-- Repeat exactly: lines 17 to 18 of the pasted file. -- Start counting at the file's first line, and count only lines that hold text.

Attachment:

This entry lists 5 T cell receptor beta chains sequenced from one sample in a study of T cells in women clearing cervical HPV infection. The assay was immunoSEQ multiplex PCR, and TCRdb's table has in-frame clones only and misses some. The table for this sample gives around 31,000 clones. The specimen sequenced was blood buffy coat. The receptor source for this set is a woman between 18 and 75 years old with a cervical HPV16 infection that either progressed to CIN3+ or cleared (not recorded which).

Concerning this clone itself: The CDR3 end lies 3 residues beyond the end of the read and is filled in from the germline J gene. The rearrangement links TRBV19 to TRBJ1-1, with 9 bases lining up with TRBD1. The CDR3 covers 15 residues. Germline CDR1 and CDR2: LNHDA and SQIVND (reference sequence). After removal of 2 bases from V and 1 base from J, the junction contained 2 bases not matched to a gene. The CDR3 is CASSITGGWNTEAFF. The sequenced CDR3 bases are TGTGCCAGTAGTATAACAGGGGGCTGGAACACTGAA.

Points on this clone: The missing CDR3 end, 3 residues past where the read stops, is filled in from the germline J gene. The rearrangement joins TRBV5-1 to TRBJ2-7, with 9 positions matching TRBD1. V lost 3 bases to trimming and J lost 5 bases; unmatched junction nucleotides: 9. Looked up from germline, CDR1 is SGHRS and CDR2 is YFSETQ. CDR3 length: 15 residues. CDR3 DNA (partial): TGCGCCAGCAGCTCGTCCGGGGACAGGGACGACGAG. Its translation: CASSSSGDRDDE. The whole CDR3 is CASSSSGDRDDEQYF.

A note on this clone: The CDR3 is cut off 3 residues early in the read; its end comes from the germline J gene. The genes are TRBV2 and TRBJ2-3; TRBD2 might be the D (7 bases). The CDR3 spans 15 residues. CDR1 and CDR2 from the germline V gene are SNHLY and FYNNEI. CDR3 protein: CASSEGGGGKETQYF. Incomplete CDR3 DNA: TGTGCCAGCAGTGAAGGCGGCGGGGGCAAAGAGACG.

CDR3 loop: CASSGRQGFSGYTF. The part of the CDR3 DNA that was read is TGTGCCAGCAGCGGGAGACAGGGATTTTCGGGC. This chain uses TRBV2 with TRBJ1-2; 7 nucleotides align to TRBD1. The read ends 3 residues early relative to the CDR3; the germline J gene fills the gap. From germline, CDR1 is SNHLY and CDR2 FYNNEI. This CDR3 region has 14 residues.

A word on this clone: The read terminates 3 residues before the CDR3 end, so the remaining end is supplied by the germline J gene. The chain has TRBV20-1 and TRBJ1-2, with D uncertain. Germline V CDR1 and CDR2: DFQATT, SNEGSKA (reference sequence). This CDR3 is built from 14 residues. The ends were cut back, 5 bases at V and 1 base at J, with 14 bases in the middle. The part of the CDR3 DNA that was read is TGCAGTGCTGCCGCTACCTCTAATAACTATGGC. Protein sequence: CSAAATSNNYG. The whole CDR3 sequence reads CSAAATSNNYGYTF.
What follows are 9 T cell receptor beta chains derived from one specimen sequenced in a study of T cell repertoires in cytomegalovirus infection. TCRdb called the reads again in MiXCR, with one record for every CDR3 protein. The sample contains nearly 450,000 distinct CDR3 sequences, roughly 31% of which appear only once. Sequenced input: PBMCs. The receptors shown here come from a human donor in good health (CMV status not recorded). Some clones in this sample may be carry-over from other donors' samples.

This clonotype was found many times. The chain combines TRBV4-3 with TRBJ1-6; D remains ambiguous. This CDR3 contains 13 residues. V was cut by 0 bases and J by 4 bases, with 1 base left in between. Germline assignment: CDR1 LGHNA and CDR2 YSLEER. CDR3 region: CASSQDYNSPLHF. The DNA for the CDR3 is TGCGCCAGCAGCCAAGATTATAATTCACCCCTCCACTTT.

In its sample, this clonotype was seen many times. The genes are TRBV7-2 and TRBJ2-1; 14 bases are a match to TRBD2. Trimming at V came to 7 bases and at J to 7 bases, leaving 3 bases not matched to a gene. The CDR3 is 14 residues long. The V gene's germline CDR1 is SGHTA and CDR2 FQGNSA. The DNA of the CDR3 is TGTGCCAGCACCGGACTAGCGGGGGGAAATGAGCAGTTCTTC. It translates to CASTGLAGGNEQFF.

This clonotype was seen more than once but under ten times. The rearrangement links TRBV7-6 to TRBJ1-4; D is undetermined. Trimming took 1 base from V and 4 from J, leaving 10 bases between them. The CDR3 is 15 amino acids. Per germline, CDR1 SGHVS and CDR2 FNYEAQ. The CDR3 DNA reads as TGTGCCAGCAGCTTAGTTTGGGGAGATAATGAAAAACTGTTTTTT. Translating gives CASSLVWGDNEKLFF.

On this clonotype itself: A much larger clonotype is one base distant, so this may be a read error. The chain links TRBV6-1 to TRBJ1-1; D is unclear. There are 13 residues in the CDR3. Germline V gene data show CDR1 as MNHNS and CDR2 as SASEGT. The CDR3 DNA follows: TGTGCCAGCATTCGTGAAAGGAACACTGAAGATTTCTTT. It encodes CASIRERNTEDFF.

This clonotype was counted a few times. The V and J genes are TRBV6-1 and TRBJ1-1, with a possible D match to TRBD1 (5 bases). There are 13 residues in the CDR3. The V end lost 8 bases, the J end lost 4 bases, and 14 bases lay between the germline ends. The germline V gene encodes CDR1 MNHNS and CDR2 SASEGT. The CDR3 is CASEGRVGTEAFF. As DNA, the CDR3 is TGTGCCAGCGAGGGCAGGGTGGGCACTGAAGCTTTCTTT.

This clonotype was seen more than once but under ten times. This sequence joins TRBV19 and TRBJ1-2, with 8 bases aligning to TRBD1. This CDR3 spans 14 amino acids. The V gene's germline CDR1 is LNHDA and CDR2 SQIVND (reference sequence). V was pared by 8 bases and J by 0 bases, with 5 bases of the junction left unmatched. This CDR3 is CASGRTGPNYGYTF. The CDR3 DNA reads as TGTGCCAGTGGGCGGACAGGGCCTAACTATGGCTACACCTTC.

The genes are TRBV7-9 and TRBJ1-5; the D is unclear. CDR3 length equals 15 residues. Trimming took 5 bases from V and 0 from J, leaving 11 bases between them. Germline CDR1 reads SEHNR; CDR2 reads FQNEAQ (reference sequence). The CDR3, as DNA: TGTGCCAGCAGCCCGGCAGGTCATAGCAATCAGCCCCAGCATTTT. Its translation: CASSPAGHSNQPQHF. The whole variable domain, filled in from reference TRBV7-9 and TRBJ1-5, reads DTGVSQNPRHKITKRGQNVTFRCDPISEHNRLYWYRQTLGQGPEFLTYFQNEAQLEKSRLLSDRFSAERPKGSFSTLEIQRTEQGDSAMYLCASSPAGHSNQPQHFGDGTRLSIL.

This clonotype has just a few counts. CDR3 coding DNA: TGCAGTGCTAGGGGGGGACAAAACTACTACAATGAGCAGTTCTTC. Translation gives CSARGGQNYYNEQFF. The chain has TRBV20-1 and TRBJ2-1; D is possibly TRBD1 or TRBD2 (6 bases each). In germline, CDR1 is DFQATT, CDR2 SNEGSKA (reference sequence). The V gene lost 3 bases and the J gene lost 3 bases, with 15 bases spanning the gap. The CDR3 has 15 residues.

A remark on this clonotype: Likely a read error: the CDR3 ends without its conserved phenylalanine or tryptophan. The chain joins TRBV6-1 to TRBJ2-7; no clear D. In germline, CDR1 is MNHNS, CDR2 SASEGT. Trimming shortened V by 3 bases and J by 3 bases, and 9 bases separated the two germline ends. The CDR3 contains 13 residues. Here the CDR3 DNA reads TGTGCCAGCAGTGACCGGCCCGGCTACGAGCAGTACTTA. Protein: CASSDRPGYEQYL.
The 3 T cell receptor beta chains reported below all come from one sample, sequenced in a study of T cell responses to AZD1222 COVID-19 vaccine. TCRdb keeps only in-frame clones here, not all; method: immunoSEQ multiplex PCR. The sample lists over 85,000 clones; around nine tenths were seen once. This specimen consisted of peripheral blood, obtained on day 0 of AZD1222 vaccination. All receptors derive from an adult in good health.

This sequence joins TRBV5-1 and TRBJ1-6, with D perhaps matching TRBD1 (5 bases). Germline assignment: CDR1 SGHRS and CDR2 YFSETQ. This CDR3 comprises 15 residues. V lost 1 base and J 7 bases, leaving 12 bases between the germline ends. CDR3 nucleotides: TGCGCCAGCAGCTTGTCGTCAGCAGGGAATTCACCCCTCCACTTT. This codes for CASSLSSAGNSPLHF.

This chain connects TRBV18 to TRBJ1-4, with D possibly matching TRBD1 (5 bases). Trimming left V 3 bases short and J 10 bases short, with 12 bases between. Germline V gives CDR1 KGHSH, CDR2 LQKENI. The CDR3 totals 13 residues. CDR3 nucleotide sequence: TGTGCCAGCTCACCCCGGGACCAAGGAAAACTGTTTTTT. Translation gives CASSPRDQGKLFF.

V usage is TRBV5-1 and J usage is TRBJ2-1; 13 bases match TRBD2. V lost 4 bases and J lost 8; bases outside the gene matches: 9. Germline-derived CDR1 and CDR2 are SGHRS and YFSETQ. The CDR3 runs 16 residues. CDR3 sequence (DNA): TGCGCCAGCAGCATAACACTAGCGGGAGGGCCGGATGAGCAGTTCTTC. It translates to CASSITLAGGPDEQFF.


The 3 T cell receptor beta chains reported below all come from one sample, sequenced in a study of T cell responses to AZD1222 COVID-19 vaccine. TCRdb keeps only in-frame clones here, not all; method: immunoSEQ multiplex PCR. The sample lists over 85,000 clones; around nine tenths were seen once. This specimen consisted of peripheral blood, obtained on day 0 of AZD1222 vaccination. All receptors derive from an adult in good health.

This sequence joins TRBV5-1 and TRBJ1-6, with D perhaps matching TRBD1 (5 bases). Germline assignment: CDR1 SGHRS and CDR2 YFSETQ. This CDR3 comprises 15 residues. V lost 1 base and J 7 bases, leaving 12 bases between the germline ends. CDR3 nucleotides: TGCGCCAGCAGCTTGTCGTCAGCAGGGAATTCACCCCTCCACTTT. This codes for CASSLSSAGNSPLHF.